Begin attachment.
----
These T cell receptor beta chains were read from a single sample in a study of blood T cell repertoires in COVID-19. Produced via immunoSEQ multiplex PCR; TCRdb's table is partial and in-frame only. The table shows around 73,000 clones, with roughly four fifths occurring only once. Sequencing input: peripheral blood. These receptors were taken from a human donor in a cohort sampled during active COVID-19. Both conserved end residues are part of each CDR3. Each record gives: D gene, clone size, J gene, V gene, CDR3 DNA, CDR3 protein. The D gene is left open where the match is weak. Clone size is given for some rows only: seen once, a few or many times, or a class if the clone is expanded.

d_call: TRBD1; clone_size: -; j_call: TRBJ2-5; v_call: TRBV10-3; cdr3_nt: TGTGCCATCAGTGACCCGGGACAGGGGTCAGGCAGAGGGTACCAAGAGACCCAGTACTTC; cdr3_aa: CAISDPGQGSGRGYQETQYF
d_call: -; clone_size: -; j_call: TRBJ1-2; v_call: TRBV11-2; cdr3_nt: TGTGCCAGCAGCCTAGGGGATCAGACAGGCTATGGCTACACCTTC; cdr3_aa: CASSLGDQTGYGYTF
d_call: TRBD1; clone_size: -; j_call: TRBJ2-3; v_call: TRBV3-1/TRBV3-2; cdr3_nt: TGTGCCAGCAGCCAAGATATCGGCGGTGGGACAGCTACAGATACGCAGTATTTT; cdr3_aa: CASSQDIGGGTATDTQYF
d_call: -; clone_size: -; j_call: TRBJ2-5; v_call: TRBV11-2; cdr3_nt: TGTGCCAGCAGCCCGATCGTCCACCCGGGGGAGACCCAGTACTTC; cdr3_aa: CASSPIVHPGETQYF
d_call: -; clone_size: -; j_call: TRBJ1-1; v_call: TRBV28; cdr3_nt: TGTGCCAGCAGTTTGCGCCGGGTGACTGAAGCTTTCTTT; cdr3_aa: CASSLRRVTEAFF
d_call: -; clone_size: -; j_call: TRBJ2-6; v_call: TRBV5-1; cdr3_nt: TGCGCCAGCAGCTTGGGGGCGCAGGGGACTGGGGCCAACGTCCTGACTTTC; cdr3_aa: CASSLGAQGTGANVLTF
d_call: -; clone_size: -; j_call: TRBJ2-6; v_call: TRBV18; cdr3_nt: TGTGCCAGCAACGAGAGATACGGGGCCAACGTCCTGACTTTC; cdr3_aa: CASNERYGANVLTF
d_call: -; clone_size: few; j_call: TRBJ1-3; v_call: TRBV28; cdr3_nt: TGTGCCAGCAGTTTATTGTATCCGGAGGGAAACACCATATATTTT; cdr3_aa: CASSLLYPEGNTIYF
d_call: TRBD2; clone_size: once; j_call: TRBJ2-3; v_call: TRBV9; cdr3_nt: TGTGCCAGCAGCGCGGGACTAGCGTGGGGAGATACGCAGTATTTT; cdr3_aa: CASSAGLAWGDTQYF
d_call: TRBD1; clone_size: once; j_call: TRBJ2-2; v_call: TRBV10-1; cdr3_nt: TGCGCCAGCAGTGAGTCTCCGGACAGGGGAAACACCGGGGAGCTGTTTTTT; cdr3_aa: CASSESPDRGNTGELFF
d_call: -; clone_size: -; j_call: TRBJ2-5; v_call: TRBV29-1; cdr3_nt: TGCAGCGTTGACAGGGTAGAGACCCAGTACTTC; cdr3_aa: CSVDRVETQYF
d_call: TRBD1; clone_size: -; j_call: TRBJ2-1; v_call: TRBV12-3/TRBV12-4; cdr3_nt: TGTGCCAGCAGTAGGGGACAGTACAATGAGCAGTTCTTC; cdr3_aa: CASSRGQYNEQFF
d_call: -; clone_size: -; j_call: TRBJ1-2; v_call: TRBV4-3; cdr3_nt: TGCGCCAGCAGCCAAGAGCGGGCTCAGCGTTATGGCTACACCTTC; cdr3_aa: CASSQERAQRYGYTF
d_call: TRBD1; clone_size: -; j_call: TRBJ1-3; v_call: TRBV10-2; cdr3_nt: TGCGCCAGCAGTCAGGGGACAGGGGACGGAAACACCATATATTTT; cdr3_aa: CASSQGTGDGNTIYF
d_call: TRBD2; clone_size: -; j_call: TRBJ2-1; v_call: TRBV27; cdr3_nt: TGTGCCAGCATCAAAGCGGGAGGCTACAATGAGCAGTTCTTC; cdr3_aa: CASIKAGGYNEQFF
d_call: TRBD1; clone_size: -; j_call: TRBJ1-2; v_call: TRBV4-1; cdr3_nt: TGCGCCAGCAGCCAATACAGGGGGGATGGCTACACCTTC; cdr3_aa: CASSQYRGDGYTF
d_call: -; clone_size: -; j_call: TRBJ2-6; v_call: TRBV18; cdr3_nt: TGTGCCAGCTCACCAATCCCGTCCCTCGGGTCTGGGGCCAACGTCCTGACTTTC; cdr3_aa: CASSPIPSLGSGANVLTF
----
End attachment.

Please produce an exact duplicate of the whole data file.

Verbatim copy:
These T cell receptor beta chains were read from a single sample in a study of blood T cell repertoires in COVID-19. Produced via immunoSEQ multiplex PCR; TCRdb's table is partial and in-frame only. The table shows around 73,000 clones, with roughly four fifths occurring only once. Sequencing input: peripheral blood. These receptors were taken from a human donor in a cohort sampled during active COVID-19. Both conserved end residues are part of each CDR3. Each record gives: D gene, clone size, J gene, V gene, CDR3 DNA, CDR3 protein. The D gene is left open where the match is weak. Clone size is given for some rows only: seen once, a few or many times, or a class if the clone is expanded.

d_call: TRBD1; clone_size: -; j_call: TRBJ2-5; v_call: TRBV10-3; cdr3_nt: TGTGCCATCAGTGACCCGGGACAGGGGTCAGGCAGAGGGTACCAAGAGACCCAGTACTTC; cdr3_aa: CAISDPGQGSGRGYQETQYF
d_call: -; clone_size: -; j_call: TRBJ1-2; v_call: TRBV11-2; cdr3_nt: TGTGCCAGCAGCCTAGGGGATCAGACAGGCTATGGCTACACCTTC; cdr3_aa: CASSLGDQTGYGYTF
d_call: TRBD1; clone_size: -; j_call: TRBJ2-3; v_call: TRBV3-1/TRBV3-2; cdr3_nt: TGTGCCAGCAGCCAAGATATCGGCGGTGGGACAGCTACAGATACGCAGTATTTT; cdr3_aa: CASSQDIGGGTATDTQYF
d_call: -; clone_size: -; j_call: TRBJ2-5; v_call: TRBV11-2; cdr3_nt: TGTGCCAGCAGCCCGATCGTCCACCCGGGGGAGACCCAGTACTTC; cdr3_aa: CASSPIVHPGETQYF
d_call: -; clone_size: -; j_call: TRBJ1-1; v_call: TRBV28; cdr3_nt: TGTGCCAGCAGTTTGCGCCGGGTGACTGAAGCTTTCTTT; cdr3_aa: CASSLRRVTEAFF
d_call: -; clone_size: -; j_call: TRBJ2-6; v_call: TRBV5-1; cdr3_nt: TGCGCCAGCAGCTTGGGGGCGCAGGGGACTGGGGCCAACGTCCTGACTTTC; cdr3_aa: CASSLGAQGTGANVLTF
d_call: -; clone_size: -; j_call: TRBJ2-6; v_call: TRBV18; cdr3_nt: TGTGCCAGCAACGAGAGATACGGGGCCAACGTCCTGACTTTC; cdr3_aa: CASNERYGANVLTF
d_call: -; clone_size: few; j_call: TRBJ1-3; v_call: TRBV28; cdr3_nt: TGTGCCAGCAGTTTATTGTATCCGGAGGGAAACACCATATATTTT; cdr3_aa: CASSLLYPEGNTIYF
d_call: TRBD2; clone_size: once; j_call: TRBJ2-3; v_call: TRBV9; cdr3_nt: TGTGCCAGCAGCGCGGGACTAGCGTGGGGAGATACGCAGTATTTT; cdr3_aa: CASSAGLAWGDTQYF
d_call: TRBD1; clone_size: once; j_call: TRBJ2-2; v_call: TRBV10-1; cdr3_nt: TGCGCCAGCAGTGAGTCTCCGGACAGGGGAAACACCGGGGAGCTGTTTTTT; cdr3_aa: CASSESPDRGNTGELFF
d_call: -; clone_size: -; j_call: TRBJ2-5; v_call: TRBV29-1; cdr3_nt: TGCAGCGTTGACAGGGTAGAGACCCAGTACTTC; cdr3_aa: CSVDRVETQYF
d_call: TRBD1; clone_size: -; j_call: TRBJ2-1; v_call: TRBV12-3/TRBV12-4; cdr3_nt: TGTGCCAGCAGTAGGGGACAGTACAATGAGCAGTTCTTC; cdr3_aa: CASSRGQYNEQFF
d_call: -; clone_size: -; j_call: TRBJ1-2; v_call: TRBV4-3; cdr3_nt: TGCGCCAGCAGCCAAGAGCGGGCTCAGCGTTATGGCTACACCTTC; cdr3_aa: CASSQERAQRYGYTF
d_call: TRBD1; clone_size: -; j_call: TRBJ1-3; v_call: TRBV10-2; cdr3_nt: TGCGCCAGCAGTCAGGGGACAGGGGACGGAAACACCATATATTTT; cdr3_aa: CASSQGTGDGNTIYF
d_call: TRBD2; clone_size: -; j_call: TRBJ2-1; v_call: TRBV27; cdr3_nt: TGTGCCAGCATCAAAGCGGGAGGCTACAATGAGCAGTTCTTC; cdr3_aa: CASIKAGGYNEQFF
d_call: TRBD1; clone_size: -; j_call: TRBJ1-2; v_call: TRBV4-1; cdr3_nt: TGCGCCAGCAGCCAATACAGGGGGGATGGCTACACCTTC; cdr3_aa: CASSQYRGDGYTF
d_call: -; clone_size: -; j_call: TRBJ2-6; v_call: TRBV18; cdr3_nt: TGTGCCAGCTCACCAATCCCGTCCCTCGGGTCTGGGGCCAACGTCCTGACTTTC; cdr3_aa: CASSPIPSLGSGANVLTF